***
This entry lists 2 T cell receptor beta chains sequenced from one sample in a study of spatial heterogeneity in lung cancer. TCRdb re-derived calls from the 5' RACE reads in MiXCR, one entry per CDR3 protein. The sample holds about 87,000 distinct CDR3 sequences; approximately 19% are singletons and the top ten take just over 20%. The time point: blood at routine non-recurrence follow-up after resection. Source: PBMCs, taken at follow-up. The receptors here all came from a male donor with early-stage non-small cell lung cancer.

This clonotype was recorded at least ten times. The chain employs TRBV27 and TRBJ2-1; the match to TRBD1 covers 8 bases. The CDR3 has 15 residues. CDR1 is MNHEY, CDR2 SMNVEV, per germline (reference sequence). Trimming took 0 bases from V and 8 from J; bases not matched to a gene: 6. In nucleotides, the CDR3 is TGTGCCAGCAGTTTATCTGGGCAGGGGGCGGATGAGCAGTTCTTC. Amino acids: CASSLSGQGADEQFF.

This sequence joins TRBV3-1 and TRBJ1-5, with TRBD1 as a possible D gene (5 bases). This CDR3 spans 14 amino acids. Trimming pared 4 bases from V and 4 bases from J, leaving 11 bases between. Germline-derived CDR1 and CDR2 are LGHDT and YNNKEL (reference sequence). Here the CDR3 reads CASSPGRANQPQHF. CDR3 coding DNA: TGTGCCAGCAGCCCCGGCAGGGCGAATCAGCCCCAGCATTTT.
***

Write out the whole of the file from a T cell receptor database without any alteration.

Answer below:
This entry lists 2 T cell receptor beta chains sequenced from one sample in a study of spatial heterogeneity in lung cancer. TCRdb re-derived calls from the 5' RACE reads in MiXCR, one entry per CDR3 protein. The sample holds about 87,000 distinct CDR3 sequences; approximately 19% are singletons and the top ten take just over 20%. The time point: blood at routine non-recurrence follow-up after resection. Source: PBMCs, taken at follow-up. The receptors here all came from a male donor with early-stage non-small cell lung cancer.

This clonotype was recorded at least ten times. The chain employs TRBV27 and TRBJ2-1; the match to TRBD1 covers 8 bases. The CDR3 has 15 residues. CDR1 is MNHEY, CDR2 SMNVEV, per germline (reference sequence). Trimming took 0 bases from V and 8 from J; bases not matched to a gene: 6. In nucleotides, the CDR3 is TGTGCCAGCAGTTTATCTGGGCAGGGGGCGGATGAGCAGTTCTTC. Amino acids: CASSLSGQGADEQFF.

This sequence joins TRBV3-1 and TRBJ1-5, with TRBD1 as a possible D gene (5 bases). This CDR3 spans 14 amino acids. Trimming pared 4 bases from V and 4 bases from J, leaving 11 bases between. Germline-derived CDR1 and CDR2 are LGHDT and YNNKEL (reference sequence). Here the CDR3 reads CASSPGRANQPQHF. CDR3 coding DNA: TGTGCCAGCAGCCCCGGCAGGGCGAATCAGCCCCAGCATTTT.